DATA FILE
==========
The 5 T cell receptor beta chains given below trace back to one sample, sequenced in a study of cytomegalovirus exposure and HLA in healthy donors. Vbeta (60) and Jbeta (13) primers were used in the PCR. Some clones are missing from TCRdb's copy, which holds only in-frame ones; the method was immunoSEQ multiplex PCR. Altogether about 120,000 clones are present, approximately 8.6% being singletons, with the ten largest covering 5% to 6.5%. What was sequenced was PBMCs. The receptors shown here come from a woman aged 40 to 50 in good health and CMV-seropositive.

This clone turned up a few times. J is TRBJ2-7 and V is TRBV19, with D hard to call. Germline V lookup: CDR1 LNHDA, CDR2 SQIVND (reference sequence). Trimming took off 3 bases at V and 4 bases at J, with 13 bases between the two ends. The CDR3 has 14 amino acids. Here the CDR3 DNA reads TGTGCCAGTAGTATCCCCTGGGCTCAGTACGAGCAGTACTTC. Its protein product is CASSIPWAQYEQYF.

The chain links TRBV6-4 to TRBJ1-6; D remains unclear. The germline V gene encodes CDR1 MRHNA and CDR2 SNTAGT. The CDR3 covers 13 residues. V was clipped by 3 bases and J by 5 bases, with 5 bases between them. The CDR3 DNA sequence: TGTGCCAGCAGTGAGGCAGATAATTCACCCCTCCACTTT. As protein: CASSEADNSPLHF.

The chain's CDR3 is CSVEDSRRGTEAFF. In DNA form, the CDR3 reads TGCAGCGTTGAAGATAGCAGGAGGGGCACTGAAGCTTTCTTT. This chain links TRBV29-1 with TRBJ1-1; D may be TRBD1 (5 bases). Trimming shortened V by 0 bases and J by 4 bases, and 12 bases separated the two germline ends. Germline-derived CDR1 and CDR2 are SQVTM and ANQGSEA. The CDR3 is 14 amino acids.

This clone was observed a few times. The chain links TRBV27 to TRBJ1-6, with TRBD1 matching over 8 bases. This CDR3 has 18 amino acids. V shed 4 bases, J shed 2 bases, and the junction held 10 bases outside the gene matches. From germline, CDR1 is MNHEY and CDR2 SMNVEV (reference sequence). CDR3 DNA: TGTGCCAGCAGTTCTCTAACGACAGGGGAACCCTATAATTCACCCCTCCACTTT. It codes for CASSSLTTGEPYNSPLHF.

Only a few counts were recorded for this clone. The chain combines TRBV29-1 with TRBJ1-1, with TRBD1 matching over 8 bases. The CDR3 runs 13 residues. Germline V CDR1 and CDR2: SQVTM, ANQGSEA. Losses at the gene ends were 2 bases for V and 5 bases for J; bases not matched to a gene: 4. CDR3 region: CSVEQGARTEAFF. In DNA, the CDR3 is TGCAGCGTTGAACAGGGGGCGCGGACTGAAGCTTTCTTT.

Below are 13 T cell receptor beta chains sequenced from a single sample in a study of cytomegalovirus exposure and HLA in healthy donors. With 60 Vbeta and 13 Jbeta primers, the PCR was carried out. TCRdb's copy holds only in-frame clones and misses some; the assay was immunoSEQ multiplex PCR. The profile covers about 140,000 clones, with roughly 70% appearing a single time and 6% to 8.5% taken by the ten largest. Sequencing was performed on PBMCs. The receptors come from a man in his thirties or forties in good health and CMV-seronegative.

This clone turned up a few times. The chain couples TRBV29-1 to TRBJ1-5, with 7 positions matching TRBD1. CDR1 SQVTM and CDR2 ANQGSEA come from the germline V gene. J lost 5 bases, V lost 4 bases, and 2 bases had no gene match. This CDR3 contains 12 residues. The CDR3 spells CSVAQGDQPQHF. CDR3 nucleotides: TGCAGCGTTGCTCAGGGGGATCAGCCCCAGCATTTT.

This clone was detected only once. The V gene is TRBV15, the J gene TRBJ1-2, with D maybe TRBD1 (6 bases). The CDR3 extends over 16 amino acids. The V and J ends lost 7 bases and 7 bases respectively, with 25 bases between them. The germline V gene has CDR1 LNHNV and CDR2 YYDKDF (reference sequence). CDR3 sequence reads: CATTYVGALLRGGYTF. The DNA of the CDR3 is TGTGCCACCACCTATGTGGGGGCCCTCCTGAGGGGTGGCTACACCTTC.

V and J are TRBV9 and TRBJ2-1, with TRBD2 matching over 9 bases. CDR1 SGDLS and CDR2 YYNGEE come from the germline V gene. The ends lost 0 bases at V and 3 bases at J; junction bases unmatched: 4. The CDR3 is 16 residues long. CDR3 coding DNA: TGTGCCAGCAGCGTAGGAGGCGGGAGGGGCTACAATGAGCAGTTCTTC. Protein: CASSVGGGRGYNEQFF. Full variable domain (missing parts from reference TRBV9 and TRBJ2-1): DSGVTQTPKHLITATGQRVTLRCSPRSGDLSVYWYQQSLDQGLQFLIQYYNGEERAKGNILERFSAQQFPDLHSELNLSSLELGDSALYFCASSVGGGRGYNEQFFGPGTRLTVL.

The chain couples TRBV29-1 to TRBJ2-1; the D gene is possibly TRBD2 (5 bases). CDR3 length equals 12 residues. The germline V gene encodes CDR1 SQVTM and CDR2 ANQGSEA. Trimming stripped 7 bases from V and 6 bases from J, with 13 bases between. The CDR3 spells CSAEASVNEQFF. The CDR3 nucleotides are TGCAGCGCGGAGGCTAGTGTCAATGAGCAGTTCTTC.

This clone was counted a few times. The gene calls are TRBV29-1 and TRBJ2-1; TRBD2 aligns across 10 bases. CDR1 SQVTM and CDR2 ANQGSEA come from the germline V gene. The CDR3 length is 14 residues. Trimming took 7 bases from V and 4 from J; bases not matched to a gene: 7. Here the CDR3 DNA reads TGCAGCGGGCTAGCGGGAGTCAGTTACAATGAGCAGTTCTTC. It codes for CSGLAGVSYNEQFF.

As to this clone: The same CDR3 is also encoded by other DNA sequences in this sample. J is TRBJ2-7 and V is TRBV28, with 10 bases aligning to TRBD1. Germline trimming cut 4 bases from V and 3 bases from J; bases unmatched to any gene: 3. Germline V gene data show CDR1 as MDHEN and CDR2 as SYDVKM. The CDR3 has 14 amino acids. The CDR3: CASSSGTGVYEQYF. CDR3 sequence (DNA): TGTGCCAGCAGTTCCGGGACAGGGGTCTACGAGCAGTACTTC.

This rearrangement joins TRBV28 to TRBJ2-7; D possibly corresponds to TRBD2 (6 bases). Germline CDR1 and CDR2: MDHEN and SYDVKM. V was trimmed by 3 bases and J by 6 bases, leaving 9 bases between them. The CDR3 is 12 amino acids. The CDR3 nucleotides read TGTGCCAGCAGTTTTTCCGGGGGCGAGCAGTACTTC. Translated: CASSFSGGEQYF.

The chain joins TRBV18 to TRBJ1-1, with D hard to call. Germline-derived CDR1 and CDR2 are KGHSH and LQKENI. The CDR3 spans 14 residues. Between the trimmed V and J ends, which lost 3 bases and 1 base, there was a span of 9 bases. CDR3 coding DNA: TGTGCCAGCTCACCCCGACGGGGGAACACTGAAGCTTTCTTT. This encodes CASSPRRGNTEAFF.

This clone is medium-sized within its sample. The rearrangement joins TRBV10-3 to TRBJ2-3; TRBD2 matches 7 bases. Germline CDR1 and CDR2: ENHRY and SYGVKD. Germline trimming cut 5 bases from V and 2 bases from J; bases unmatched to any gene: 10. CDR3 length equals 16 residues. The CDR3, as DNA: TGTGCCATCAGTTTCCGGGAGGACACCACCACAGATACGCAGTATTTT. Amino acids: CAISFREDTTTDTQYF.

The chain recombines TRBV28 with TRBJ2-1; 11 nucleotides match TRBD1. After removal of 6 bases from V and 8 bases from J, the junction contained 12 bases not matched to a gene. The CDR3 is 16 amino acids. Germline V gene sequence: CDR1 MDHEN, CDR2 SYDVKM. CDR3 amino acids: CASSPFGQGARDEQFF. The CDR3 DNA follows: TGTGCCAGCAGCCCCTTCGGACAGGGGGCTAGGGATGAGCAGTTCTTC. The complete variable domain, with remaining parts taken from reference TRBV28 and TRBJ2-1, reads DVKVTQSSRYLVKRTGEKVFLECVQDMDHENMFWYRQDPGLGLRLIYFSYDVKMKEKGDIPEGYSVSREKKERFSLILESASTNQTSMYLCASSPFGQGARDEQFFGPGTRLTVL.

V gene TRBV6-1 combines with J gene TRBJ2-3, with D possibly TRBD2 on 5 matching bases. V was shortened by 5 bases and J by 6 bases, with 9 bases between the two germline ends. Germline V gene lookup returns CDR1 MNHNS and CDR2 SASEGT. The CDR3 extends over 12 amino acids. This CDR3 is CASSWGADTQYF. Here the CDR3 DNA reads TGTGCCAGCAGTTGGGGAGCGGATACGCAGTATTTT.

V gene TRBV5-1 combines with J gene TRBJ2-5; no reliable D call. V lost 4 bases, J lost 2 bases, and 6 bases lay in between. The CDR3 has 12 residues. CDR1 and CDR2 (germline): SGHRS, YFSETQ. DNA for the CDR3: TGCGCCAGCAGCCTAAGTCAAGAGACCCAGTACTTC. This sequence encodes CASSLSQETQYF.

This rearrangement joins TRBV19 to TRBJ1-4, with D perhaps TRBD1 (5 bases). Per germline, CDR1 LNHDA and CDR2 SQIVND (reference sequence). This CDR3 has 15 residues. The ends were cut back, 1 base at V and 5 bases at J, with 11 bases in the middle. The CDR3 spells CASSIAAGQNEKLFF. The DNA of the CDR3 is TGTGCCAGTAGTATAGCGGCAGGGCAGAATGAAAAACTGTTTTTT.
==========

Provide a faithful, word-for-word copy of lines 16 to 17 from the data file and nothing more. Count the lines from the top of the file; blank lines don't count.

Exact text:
This clone is medium-sized within its sample. The rearrangement joins TRBV10-3 to TRBJ2-3; TRBD2 matches 7 bases. Germline CDR1 and CDR2: ENHRY and SYGVKD. Germline trimming cut 5 bases from V and 2 bases from J; bases unmatched to any gene: 10. CDR3 length equals 16 residues. The CDR3, as DNA: TGTGCCATCAGTTTCCGGGAGGACACCACCACAGATACGCAGTATTTT. Amino acids: CAISFREDTTTDTQYF.

The chain recombines TRBV28 with TRBJ2-1; 11 nucleotides match TRBD1. After removal of 6 bases from V and 8 bases from J, the junction contained 12 bases not matched to a gene. The CDR3 is 16 amino acids. Germline V gene sequence: CDR1 MDHEN, CDR2 SYDVKM. CDR3 amino acids: CASSPFGQGARDEQFF. The CDR3 DNA follows: TGTGCCAGCAGCCCCTTCGGACAGGGGGCTAGGGATGAGCAGTTCTTC. The complete variable domain, with remaining parts taken from reference TRBV28 and TRBJ2-1, reads DVKVTQSSRYLVKRTGEKVFLECVQDMDHENMFWYRQDPGLGLRLIYFSYDVKMKEKGDIPEGYSVSREKKERFSLILESASTNQTSMYLCASSPFGQGARDEQFFGPGTRLTVL.